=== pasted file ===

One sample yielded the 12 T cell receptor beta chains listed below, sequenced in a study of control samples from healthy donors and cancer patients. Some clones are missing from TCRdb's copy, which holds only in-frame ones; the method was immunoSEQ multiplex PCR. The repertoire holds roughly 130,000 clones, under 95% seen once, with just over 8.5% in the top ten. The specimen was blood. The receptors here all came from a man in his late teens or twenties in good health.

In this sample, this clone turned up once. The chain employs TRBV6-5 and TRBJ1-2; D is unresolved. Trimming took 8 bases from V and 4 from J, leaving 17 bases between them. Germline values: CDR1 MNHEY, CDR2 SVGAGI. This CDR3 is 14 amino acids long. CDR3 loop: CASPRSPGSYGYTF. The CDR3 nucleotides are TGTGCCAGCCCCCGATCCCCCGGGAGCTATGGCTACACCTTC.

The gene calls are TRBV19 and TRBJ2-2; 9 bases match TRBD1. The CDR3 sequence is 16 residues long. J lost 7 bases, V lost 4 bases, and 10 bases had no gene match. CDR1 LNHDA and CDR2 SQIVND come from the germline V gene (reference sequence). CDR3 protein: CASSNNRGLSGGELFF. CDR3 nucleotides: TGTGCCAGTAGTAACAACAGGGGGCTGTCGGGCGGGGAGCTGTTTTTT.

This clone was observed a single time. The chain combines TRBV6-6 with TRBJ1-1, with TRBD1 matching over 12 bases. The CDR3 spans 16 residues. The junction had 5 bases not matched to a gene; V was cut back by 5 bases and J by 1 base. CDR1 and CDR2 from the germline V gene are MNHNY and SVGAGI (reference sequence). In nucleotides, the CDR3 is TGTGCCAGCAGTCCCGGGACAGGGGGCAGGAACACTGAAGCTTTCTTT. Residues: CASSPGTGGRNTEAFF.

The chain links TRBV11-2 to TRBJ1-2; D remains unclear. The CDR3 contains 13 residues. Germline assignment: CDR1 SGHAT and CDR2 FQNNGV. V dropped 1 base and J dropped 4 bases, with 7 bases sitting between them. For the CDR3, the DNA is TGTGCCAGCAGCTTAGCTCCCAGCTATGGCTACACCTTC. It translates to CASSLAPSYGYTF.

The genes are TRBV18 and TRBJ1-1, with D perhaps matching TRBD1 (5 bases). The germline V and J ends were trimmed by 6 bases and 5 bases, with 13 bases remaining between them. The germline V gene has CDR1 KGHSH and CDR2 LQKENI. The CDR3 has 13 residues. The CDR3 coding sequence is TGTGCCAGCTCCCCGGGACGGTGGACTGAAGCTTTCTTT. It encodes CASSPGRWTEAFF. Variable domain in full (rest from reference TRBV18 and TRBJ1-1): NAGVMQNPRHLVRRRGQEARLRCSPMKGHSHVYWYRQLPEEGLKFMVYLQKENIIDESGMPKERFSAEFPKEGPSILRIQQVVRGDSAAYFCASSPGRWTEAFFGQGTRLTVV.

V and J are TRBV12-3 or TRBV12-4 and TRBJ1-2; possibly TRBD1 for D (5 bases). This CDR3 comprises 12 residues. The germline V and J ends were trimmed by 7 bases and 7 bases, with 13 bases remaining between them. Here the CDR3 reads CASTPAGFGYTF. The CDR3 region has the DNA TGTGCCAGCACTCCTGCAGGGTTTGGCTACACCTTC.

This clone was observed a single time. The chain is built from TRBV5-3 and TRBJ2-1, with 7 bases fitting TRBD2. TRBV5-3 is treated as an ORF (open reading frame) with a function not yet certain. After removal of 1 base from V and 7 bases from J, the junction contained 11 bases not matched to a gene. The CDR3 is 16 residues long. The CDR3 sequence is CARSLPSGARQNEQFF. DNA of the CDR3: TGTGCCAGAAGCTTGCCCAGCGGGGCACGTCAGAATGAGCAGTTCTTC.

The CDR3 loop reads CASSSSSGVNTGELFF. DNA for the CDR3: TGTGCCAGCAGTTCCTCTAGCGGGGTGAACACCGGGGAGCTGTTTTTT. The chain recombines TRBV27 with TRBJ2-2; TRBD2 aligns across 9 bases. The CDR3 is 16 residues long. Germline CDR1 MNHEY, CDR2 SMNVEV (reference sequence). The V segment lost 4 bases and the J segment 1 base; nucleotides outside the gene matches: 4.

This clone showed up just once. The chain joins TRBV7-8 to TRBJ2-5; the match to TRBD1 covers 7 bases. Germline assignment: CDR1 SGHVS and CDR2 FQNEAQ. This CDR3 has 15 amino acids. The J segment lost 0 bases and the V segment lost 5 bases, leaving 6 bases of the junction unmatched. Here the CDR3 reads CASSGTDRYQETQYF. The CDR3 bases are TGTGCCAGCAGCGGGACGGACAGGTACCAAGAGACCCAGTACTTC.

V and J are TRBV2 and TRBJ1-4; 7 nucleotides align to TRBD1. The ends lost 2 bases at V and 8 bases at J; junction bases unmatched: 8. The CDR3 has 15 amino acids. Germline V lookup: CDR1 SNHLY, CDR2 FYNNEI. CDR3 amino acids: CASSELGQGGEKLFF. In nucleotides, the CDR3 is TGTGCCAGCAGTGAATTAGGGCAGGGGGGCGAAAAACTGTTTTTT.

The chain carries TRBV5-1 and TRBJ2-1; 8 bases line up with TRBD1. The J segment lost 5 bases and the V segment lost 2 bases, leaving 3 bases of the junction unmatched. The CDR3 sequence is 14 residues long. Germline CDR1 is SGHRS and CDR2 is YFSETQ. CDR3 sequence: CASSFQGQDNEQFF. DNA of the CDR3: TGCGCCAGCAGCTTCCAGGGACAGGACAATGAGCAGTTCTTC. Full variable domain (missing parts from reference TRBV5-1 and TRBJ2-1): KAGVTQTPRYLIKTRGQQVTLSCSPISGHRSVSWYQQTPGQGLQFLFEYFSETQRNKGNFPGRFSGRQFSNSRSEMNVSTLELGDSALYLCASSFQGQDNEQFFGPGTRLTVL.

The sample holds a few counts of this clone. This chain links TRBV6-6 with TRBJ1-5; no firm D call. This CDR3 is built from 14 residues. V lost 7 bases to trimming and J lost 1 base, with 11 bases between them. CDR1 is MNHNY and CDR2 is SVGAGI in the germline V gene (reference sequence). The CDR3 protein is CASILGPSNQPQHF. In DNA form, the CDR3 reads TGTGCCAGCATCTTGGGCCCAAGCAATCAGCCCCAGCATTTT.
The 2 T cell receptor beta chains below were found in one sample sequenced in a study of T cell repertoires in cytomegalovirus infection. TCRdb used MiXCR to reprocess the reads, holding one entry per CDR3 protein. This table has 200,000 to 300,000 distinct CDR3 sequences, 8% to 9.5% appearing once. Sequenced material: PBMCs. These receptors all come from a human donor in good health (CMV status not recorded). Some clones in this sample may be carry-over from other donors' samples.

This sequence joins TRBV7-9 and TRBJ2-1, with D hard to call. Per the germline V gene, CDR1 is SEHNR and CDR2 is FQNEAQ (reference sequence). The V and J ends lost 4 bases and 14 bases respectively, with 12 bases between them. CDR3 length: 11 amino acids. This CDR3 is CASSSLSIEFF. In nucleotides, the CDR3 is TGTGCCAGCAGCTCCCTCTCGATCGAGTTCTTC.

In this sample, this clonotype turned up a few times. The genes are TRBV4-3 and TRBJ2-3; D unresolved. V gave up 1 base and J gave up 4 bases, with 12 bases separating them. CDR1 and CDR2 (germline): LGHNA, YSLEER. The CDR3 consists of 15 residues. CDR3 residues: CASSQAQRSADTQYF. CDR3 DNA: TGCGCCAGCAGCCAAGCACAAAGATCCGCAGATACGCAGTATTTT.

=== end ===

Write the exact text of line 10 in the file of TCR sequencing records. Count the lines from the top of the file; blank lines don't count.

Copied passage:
This clone showed up just once. The chain joins TRBV7-8 to TRBJ2-5; the match to TRBD1 covers 7 bases. Germline assignment: CDR1 SGHVS and CDR2 FQNEAQ. This CDR3 has 15 amino acids. The J segment lost 0 bases and the V segment lost 5 bases, leaving 6 bases of the junction unmatched. Here the CDR3 reads CASSGTDRYQETQYF. The CDR3 bases are TGTGCCAGCAGCGGGACGGACAGGTACCAAGAGACCCAGTACTTC.